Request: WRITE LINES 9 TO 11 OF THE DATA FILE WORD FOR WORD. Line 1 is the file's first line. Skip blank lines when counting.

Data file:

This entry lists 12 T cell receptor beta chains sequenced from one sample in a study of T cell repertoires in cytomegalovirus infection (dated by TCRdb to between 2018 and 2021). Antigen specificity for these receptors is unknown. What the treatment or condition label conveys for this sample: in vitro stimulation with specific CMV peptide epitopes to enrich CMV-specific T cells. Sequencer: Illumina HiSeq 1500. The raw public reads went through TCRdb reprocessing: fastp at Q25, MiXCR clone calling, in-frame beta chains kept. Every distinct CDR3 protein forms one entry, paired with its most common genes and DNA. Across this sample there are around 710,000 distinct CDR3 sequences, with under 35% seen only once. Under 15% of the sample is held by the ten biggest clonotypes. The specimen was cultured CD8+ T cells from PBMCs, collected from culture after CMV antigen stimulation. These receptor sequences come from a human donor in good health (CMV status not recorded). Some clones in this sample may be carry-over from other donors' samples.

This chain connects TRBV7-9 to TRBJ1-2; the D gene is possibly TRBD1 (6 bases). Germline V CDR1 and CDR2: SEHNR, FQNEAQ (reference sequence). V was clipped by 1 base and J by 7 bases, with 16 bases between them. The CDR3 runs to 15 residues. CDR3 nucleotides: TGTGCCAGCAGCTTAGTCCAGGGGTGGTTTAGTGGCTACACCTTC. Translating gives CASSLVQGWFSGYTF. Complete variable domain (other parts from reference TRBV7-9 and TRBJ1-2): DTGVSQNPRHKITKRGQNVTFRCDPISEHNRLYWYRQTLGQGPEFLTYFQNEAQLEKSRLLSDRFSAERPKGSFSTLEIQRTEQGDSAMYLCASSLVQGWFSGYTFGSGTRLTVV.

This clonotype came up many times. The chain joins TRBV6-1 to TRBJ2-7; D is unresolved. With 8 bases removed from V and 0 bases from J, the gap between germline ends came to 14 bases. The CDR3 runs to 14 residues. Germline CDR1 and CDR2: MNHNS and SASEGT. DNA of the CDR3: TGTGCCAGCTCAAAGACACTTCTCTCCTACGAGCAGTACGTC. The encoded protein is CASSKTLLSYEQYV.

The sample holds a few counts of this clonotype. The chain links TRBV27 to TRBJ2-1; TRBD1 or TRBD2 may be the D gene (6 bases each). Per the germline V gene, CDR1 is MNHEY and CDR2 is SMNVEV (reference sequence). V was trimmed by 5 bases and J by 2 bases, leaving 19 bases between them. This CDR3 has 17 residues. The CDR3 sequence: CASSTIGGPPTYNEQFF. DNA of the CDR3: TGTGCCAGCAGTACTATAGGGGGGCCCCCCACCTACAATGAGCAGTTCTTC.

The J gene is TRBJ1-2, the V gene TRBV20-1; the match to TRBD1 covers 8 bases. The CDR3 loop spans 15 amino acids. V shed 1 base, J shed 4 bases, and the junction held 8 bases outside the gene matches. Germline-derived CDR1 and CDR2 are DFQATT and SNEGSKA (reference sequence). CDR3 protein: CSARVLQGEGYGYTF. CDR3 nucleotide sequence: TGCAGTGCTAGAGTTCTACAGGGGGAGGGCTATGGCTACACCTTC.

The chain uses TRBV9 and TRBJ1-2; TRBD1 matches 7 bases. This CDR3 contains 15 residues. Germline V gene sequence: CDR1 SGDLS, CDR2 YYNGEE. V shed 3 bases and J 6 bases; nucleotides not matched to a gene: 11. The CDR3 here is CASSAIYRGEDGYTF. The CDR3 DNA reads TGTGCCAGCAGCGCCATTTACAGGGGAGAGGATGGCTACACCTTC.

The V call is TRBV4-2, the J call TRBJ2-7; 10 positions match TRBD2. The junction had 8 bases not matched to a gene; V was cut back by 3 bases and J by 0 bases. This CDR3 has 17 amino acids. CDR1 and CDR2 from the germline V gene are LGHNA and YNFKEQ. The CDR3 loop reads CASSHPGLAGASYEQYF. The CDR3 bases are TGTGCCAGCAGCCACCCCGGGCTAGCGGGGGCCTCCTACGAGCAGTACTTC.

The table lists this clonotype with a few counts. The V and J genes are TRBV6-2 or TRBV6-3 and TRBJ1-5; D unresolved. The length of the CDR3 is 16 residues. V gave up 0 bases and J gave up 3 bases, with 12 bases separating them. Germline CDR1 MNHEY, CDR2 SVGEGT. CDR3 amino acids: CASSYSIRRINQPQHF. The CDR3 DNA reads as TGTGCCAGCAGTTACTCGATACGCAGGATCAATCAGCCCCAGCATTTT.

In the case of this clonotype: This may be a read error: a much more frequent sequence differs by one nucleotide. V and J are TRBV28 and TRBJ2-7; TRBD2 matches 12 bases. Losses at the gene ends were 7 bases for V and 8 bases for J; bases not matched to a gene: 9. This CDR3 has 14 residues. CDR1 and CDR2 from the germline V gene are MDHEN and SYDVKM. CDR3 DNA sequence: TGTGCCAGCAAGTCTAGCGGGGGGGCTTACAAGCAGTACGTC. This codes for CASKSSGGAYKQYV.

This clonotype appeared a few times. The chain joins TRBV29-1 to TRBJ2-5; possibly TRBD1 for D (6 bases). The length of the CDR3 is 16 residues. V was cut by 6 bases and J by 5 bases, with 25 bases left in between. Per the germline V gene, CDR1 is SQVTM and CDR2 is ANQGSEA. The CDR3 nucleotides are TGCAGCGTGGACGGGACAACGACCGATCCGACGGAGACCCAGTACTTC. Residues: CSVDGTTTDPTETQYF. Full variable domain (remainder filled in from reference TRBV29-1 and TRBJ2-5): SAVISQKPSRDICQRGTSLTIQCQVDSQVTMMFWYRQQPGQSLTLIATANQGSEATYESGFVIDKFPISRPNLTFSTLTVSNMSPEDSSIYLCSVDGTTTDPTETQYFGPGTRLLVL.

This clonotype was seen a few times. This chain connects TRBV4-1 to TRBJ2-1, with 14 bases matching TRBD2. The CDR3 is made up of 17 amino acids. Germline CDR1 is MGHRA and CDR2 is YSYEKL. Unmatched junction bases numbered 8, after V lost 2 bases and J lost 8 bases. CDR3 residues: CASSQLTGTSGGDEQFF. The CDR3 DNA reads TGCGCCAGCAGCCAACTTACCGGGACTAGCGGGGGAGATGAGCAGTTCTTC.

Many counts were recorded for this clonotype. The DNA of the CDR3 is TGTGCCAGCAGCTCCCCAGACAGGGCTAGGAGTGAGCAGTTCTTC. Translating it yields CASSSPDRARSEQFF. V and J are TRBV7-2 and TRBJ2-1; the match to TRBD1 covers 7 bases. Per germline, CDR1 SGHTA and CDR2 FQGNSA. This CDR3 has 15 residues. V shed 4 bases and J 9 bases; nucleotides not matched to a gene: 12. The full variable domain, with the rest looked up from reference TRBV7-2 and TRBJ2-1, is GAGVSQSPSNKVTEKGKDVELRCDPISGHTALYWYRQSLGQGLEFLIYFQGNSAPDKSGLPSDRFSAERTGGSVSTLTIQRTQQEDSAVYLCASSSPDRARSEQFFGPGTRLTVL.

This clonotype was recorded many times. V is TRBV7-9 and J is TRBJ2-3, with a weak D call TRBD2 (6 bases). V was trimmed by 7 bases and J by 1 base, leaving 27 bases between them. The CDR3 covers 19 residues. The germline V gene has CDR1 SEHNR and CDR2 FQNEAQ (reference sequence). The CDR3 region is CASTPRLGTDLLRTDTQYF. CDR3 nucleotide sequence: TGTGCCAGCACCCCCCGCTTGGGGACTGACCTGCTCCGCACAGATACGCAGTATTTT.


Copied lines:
In the case of this clonotype: This may be a read error: a much more frequent sequence differs by one nucleotide. V and J are TRBV28 and TRBJ2-7; TRBD2 matches 12 bases. Losses at the gene ends were 7 bases for V and 8 bases for J; bases not matched to a gene: 9. This CDR3 has 14 residues. CDR1 and CDR2 from the germline V gene are MDHEN and SYDVKM. CDR3 DNA sequence: TGTGCCAGCAAGTCTAGCGGGGGGGCTTACAAGCAGTACGTC. This codes for CASKSSGGAYKQYV.

This clonotype appeared a few times. The chain joins TRBV29-1 to TRBJ2-5; possibly TRBD1 for D (6 bases). The length of the CDR3 is 16 residues. V was cut by 6 bases and J by 5 bases, with 25 bases left in between. Per the germline V gene, CDR1 is SQVTM and CDR2 is ANQGSEA. The CDR3 nucleotides are TGCAGCGTGGACGGGACAACGACCGATCCGACGGAGACCCAGTACTTC. Residues: CSVDGTTTDPTETQYF. Full variable domain (remainder filled in from reference TRBV29-1 and TRBJ2-5): SAVISQKPSRDICQRGTSLTIQCQVDSQVTMMFWYRQQPGQSLTLIATANQGSEATYESGFVIDKFPISRPNLTFSTLTVSNMSPEDSSIYLCSVDGTTTDPTETQYFGPGTRLLVL.

This clonotype was seen a few times. This chain connects TRBV4-1 to TRBJ2-1, with 14 bases matching TRBD2. The CDR3 is made up of 17 amino acids. Germline CDR1 is MGHRA and CDR2 is YSYEKL. Unmatched junction bases numbered 8, after V lost 2 bases and J lost 8 bases. CDR3 residues: CASSQLTGTSGGDEQFF. The CDR3 DNA reads TGCGCCAGCAGCCAACTTACCGGGACTAGCGGGGGAGATGAGCAGTTCTTC.